Click here to hear my thoughts on what films managed to get nominated for Oscars...and which films didn't.
Monday, January 30, 2012
Saturday, January 21, 2012
Tuesday, January 17, 2012
What a wonderful movie this is. Director Alexander Payne has a unique gift: the ability to create worlds and characters that are instantly recognizable and–most importantly–instantly relatable. He’s firing on all cylinders in The Descendants, taking what are fairly played out storytelling tropes–an exotic land (Hawaii), a coma, an affair, a single parent attempting to raise his/her troubled children, etc.–and elevating them so as to make them grounded. He’s even able to take George Clooney, one of the most familiar stars in the world, and make him...well, just a little less familiar. The Descendants is this year’s everyman movie.
Posted by Ben Brown at 9:18 PM
Monday, January 16, 2012
Click here to hear some of my thoughts regarding the cultural phenomenon that surrounds Stieg Larsson's trilogy.
Posted by Ben Brown at 4:55 PM
Sunday, January 15, 2012
Rango is not a children’s movie. It’s not even really an adults movie. It is, first and foremost, a movie lover’s movie–a big, messy scattershot of ideas and influences, ranging from Sergio Leone all the way up to Hunter S. Thompson. The animation is beautiful; Johnny Depp is delightfully quirky, even in CGI form; the story is both witty and pleasantly standard. Yet Gore Verbinski makes no qualms about who he is catering to with Rango; it’s a film that is for film fanatics, made by film fanatics.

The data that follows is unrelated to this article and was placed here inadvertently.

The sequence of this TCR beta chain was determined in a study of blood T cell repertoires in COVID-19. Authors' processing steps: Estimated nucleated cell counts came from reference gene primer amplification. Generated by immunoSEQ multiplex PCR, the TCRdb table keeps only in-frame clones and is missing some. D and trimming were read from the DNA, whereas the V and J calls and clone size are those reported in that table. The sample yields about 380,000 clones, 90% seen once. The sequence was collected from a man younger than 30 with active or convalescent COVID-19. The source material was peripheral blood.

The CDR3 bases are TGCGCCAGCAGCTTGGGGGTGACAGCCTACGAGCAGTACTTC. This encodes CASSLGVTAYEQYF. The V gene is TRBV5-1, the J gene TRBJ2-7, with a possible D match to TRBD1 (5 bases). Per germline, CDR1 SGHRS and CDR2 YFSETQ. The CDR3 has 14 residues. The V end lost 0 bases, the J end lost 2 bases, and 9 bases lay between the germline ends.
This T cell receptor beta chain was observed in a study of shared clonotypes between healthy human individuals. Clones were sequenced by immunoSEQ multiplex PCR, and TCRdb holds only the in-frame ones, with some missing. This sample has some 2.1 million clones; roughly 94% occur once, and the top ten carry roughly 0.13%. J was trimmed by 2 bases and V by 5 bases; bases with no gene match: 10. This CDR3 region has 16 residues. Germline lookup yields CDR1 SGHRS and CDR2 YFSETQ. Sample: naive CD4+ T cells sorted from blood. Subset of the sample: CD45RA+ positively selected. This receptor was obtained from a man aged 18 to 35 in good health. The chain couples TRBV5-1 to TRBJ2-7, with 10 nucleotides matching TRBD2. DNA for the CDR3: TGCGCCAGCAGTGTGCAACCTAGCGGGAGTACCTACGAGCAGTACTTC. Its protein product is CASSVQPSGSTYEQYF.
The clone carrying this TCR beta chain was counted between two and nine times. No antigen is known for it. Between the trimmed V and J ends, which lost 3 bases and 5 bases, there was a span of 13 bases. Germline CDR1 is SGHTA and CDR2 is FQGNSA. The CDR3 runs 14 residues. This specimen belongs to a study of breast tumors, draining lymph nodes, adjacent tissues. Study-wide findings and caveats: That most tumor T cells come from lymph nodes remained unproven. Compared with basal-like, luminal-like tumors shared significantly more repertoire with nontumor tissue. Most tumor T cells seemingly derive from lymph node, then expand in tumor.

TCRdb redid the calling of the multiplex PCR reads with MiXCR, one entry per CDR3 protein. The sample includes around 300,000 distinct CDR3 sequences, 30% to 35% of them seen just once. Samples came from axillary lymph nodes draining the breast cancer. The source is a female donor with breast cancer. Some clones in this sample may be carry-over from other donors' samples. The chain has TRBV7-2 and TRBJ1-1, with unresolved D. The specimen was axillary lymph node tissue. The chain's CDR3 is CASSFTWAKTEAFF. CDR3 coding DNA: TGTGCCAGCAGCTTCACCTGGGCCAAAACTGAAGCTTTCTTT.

Posted by Ben Brown at 9:12 PM
Saturday, January 14, 2012
Friday, January 13, 2012
35. How to Die In Oregon
If this isn’t the grimmest, most devastating movie of the year...well, then please don’t tell me what is. How to Die In Oregon takes an up close look at legalized assisted suicide, both in its legal and personal repercussions. It makes for a tough, at times almost unwatchable ordeal; yet the film is always honest, and never gratuitous or insensitive. And regardless of one’s own political beliefs, it’s impossible to deny the power in watching someone take life-ending prescription pills and then waiting for the end to come. Don’t watch the film to be entertained; watch it to be be pained.
Posted by Ben Brown at 7:17 PM
Monday, January 9, 2012
Saturday, January 7, 2012
Shocker, right? Like anyone didn’t already know that Fassbender was this year’s biggest breakout. Consider the films he starred in in 2011: Jane Eyre. X-Men First Class. A Dangerous Method. Shame. All, to one extent or another, acclaimed pictures. All well recognized. All widely seen. Throw in next year’s double-shot of Steven Soderbergh’s Haywire and Ridley Scott’s Prometheus, and you’ve got a lineup that Brad Pitt or George Clooney would envy, let alone a newcomer like Fassbender.
The man is great–what else is there to say? He was stuffy in the best ways in Jane Eyre and A Dangerous Method. He compelling portrayed Magneto’s inner anguish and pain in X-Men First Class. And his portrait of a sex addict in Shame is positively devastating. He’s an actor that can seemingly do everything.
Like I said: Breakout of the Year.
Posted by Ben Brown at 7:21 PM
I already outlined my thoughts on Captain America in my Most Overrated list, so I’ll be brief here. My main disappointment with the film lies in the blandness of its central character–unlike equally notable film heroes such as Tony Stark, Peter Parker, or Bruce Wayne, there’s little to nothing to hang upon Steve Rogers’ shoulders in terms of actual personality or character idiosyncrasies. Without a basic hook, there’s only so far that the already generic proceedings can go.